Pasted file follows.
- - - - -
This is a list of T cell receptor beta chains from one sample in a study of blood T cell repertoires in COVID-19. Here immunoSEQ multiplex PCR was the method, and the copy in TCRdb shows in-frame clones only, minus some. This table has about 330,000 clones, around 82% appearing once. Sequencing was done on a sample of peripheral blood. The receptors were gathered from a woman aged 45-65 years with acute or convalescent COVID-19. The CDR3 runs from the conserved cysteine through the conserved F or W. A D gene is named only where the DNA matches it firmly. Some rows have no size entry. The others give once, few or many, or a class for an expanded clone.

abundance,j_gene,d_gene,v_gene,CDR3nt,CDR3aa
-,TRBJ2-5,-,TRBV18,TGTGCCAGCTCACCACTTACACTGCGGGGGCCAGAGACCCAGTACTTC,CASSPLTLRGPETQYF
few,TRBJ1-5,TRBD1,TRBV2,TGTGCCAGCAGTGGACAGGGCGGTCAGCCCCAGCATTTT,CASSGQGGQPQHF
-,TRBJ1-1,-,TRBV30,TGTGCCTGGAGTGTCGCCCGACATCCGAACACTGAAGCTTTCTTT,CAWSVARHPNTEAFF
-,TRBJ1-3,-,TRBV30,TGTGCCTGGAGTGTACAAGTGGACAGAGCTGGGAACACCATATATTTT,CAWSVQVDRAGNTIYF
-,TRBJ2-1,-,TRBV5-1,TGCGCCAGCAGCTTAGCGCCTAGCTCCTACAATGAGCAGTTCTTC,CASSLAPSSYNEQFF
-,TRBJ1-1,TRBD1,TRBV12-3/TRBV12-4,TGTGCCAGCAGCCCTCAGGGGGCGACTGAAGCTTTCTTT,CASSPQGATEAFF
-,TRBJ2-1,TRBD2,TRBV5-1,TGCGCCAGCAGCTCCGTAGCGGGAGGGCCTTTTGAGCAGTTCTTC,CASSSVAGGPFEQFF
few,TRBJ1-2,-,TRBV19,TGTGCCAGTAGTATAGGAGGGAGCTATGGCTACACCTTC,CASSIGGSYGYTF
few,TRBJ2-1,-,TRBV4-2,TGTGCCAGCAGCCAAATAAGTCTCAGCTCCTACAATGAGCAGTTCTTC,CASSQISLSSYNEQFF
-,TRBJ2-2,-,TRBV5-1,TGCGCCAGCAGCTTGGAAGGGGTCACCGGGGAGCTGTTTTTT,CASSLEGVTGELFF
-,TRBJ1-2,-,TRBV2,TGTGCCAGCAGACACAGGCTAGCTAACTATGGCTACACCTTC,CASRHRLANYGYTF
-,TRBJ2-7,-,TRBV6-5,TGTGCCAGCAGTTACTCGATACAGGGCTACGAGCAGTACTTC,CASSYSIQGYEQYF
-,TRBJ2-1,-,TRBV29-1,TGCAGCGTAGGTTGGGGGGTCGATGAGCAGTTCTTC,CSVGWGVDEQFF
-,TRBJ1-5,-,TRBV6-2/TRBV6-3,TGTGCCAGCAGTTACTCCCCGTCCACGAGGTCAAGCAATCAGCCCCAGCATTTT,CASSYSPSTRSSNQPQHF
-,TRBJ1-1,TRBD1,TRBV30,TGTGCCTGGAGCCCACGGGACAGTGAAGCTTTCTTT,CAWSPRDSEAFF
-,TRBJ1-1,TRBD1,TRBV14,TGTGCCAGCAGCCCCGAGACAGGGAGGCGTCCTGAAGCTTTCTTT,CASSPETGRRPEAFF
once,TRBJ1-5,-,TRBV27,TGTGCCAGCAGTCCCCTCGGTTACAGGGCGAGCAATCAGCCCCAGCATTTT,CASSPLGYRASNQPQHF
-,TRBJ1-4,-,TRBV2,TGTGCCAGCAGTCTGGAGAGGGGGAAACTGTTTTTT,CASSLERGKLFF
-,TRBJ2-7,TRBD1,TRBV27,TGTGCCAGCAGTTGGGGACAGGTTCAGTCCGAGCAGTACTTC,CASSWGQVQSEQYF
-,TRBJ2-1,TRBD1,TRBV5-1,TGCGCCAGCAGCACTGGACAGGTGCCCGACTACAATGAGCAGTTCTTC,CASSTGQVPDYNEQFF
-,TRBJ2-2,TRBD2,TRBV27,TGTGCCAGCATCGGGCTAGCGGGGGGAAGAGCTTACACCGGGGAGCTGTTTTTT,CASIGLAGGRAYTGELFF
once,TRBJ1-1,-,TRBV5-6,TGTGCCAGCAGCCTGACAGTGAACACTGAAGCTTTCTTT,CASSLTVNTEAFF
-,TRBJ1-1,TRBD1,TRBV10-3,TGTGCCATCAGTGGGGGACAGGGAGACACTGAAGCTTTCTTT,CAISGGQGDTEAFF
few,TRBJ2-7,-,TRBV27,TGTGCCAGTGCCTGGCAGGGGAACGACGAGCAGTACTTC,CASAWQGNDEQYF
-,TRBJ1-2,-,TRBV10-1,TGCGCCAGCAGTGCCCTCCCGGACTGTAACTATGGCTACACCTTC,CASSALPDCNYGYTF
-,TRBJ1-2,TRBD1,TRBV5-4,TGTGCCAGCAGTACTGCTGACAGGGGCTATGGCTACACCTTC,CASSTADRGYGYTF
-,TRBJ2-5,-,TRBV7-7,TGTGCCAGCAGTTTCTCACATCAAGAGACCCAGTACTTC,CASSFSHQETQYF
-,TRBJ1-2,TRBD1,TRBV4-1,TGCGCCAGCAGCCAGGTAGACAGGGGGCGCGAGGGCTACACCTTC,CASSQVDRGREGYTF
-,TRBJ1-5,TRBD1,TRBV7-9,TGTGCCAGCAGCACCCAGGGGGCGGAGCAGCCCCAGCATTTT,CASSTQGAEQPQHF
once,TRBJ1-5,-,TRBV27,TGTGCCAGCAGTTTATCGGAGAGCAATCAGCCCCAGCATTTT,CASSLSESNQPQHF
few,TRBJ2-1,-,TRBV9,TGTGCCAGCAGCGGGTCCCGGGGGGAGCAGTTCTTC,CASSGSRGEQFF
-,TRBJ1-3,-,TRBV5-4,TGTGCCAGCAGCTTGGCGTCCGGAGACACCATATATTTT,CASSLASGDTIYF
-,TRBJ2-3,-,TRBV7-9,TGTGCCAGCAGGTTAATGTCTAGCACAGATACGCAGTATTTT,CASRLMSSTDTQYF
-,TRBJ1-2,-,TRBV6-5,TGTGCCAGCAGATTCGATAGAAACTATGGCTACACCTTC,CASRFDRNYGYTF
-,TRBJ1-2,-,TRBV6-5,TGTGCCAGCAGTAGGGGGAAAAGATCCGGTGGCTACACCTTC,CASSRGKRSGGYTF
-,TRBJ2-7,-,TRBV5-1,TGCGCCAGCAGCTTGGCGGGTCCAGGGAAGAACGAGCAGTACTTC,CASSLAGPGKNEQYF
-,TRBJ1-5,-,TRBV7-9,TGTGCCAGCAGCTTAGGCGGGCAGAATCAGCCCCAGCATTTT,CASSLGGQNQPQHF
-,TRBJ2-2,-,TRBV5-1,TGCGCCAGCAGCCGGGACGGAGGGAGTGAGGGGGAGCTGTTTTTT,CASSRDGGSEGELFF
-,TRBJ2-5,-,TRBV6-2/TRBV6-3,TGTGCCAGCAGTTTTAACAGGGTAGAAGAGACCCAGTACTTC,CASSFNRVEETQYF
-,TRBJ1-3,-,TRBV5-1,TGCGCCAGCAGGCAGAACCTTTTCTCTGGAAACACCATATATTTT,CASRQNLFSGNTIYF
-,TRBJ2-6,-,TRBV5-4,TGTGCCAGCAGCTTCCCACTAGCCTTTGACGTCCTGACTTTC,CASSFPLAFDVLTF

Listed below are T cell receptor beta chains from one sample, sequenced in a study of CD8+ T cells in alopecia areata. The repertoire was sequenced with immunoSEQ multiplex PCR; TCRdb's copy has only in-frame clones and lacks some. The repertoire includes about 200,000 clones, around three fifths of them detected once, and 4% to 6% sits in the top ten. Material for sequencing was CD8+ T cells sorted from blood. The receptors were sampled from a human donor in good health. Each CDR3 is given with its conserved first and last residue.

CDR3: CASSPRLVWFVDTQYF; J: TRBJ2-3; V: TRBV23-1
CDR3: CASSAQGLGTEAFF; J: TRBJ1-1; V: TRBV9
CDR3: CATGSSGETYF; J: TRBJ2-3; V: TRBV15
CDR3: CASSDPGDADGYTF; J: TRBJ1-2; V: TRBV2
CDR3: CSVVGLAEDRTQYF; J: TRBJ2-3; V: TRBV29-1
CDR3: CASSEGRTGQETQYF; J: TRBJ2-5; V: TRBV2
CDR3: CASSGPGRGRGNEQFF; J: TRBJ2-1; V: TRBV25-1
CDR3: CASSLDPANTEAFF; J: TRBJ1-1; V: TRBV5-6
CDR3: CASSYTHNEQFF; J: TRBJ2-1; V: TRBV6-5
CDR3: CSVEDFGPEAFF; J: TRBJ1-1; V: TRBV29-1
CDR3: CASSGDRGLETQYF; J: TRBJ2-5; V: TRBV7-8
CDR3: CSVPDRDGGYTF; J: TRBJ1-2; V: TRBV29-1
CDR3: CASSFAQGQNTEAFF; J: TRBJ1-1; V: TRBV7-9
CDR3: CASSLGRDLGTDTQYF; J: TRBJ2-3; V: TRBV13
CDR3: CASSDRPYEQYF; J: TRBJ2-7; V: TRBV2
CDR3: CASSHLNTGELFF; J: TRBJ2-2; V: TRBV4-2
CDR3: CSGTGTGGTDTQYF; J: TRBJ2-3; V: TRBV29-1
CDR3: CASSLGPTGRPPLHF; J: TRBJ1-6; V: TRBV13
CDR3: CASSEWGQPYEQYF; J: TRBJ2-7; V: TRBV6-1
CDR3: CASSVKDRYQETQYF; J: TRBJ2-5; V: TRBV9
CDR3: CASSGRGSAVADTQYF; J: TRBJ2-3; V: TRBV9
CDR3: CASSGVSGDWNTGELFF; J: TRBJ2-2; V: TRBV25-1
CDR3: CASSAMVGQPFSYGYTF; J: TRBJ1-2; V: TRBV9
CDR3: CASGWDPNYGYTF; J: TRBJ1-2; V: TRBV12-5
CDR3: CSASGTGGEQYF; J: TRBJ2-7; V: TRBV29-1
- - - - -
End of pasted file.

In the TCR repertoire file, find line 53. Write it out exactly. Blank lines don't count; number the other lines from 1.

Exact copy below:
CDR3: CASSYTHNEQFF; J: TRBJ2-1; V: TRBV6-5